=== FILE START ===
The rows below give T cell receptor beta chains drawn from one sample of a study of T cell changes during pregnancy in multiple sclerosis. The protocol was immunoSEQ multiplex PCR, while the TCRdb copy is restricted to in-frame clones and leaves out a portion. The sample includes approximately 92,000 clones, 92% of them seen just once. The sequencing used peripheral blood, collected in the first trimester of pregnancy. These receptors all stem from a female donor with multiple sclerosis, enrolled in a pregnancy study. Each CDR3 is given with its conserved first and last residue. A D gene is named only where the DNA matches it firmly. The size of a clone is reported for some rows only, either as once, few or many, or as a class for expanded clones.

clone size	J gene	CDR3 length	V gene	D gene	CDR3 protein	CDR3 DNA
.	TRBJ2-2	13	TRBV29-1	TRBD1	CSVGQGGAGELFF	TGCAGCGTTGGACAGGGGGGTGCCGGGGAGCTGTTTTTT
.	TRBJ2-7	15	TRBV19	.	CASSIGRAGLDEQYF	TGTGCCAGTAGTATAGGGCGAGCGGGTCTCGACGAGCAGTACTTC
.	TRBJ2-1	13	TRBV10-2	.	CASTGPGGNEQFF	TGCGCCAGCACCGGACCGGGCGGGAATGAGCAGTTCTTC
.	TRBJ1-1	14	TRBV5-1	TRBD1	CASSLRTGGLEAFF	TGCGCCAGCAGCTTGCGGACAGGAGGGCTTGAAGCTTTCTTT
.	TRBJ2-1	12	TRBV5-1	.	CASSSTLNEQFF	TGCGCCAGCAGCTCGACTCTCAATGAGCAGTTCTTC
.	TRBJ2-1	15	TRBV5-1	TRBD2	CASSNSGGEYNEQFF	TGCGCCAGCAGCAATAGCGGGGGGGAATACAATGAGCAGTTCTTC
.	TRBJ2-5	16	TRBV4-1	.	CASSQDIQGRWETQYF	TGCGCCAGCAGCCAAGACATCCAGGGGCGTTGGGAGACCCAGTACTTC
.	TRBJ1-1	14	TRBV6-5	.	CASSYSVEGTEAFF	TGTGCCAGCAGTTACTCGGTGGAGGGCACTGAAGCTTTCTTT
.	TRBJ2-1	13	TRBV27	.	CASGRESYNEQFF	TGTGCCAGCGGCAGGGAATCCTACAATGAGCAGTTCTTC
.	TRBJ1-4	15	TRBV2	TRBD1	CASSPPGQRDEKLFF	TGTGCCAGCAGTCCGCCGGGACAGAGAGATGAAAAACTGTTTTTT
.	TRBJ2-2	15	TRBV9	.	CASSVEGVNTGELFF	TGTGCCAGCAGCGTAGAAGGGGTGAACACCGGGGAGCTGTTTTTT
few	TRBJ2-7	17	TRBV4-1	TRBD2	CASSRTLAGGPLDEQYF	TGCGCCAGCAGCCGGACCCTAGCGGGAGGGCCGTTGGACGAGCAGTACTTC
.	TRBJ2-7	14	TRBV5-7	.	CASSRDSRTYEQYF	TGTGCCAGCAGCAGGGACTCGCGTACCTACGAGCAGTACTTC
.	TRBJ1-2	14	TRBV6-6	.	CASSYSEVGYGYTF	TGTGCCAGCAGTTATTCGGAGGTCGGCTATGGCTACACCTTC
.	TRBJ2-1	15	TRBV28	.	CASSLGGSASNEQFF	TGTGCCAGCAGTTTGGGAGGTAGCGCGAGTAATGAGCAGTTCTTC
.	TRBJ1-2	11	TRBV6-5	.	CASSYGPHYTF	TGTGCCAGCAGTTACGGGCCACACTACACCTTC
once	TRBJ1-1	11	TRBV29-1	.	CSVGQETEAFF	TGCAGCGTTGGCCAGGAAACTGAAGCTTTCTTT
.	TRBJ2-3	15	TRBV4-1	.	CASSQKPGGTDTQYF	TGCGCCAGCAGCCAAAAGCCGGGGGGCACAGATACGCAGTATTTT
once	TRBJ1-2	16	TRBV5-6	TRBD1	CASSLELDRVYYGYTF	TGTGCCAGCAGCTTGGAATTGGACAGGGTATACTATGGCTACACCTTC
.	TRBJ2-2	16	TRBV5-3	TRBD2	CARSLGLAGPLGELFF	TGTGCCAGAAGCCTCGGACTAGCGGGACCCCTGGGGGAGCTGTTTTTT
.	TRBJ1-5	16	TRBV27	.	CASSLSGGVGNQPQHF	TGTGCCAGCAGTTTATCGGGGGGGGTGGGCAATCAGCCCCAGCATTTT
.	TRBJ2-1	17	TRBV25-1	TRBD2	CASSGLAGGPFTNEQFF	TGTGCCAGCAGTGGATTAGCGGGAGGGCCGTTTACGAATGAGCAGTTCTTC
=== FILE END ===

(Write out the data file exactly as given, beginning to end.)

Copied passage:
The rows below give T cell receptor beta chains drawn from one sample of a study of T cell changes during pregnancy in multiple sclerosis. The protocol was immunoSEQ multiplex PCR, while the TCRdb copy is restricted to in-frame clones and leaves out a portion. The sample includes approximately 92,000 clones, 92% of them seen just once. The sequencing used peripheral blood, collected in the first trimester of pregnancy. These receptors all stem from a female donor with multiple sclerosis, enrolled in a pregnancy study. Each CDR3 is given with its conserved first and last residue. A D gene is named only where the DNA matches it firmly. The size of a clone is reported for some rows only, either as once, few or many, or as a class for expanded clones.

clone size	J gene	CDR3 length	V gene	D gene	CDR3 protein	CDR3 DNA
.	TRBJ2-2	13	TRBV29-1	TRBD1	CSVGQGGAGELFF	TGCAGCGTTGGACAGGGGGGTGCCGGGGAGCTGTTTTTT
.	TRBJ2-7	15	TRBV19	.	CASSIGRAGLDEQYF	TGTGCCAGTAGTATAGGGCGAGCGGGTCTCGACGAGCAGTACTTC
.	TRBJ2-1	13	TRBV10-2	.	CASTGPGGNEQFF	TGCGCCAGCACCGGACCGGGCGGGAATGAGCAGTTCTTC
.	TRBJ1-1	14	TRBV5-1	TRBD1	CASSLRTGGLEAFF	TGCGCCAGCAGCTTGCGGACAGGAGGGCTTGAAGCTTTCTTT
.	TRBJ2-1	12	TRBV5-1	.	CASSSTLNEQFF	TGCGCCAGCAGCTCGACTCTCAATGAGCAGTTCTTC
.	TRBJ2-1	15	TRBV5-1	TRBD2	CASSNSGGEYNEQFF	TGCGCCAGCAGCAATAGCGGGGGGGAATACAATGAGCAGTTCTTC
.	TRBJ2-5	16	TRBV4-1	.	CASSQDIQGRWETQYF	TGCGCCAGCAGCCAAGACATCCAGGGGCGTTGGGAGACCCAGTACTTC
.	TRBJ1-1	14	TRBV6-5	.	CASSYSVEGTEAFF	TGTGCCAGCAGTTACTCGGTGGAGGGCACTGAAGCTTTCTTT
.	TRBJ2-1	13	TRBV27	.	CASGRESYNEQFF	TGTGCCAGCGGCAGGGAATCCTACAATGAGCAGTTCTTC
.	TRBJ1-4	15	TRBV2	TRBD1	CASSPPGQRDEKLFF	TGTGCCAGCAGTCCGCCGGGACAGAGAGATGAAAAACTGTTTTTT
.	TRBJ2-2	15	TRBV9	.	CASSVEGVNTGELFF	TGTGCCAGCAGCGTAGAAGGGGTGAACACCGGGGAGCTGTTTTTT
few	TRBJ2-7	17	TRBV4-1	TRBD2	CASSRTLAGGPLDEQYF	TGCGCCAGCAGCCGGACCCTAGCGGGAGGGCCGTTGGACGAGCAGTACTTC
.	TRBJ2-7	14	TRBV5-7	.	CASSRDSRTYEQYF	TGTGCCAGCAGCAGGGACTCGCGTACCTACGAGCAGTACTTC
.	TRBJ1-2	14	TRBV6-6	.	CASSYSEVGYGYTF	TGTGCCAGCAGTTATTCGGAGGTCGGCTATGGCTACACCTTC
.	TRBJ2-1	15	TRBV28	.	CASSLGGSASNEQFF	TGTGCCAGCAGTTTGGGAGGTAGCGCGAGTAATGAGCAGTTCTTC
.	TRBJ1-2	11	TRBV6-5	.	CASSYGPHYTF	TGTGCCAGCAGTTACGGGCCACACTACACCTTC
once	TRBJ1-1	11	TRBV29-1	.	CSVGQETEAFF	TGCAGCGTTGGCCAGGAAACTGAAGCTTTCTTT
.	TRBJ2-3	15	TRBV4-1	.	CASSQKPGGTDTQYF	TGCGCCAGCAGCCAAAAGCCGGGGGGCACAGATACGCAGTATTTT
once	TRBJ1-2	16	TRBV5-6	TRBD1	CASSLELDRVYYGYTF	TGTGCCAGCAGCTTGGAATTGGACAGGGTATACTATGGCTACACCTTC
.	TRBJ2-2	16	TRBV5-3	TRBD2	CARSLGLAGPLGELFF	TGTGCCAGAAGCCTCGGACTAGCGGGACCCCTGGGGGAGCTGTTTTTT
.	TRBJ1-5	16	TRBV27	.	CASSLSGGVGNQPQHF	TGTGCCAGCAGTTTATCGGGGGGGGTGGGCAATCAGCCCCAGCATTTT
.	TRBJ2-1	17	TRBV25-1	TRBD2	CASSGLAGGPFTNEQFF	TGTGCCAGCAGTGGATTAGCGGGAGGGCCGTTTACGAATGAGCAGTTCTTC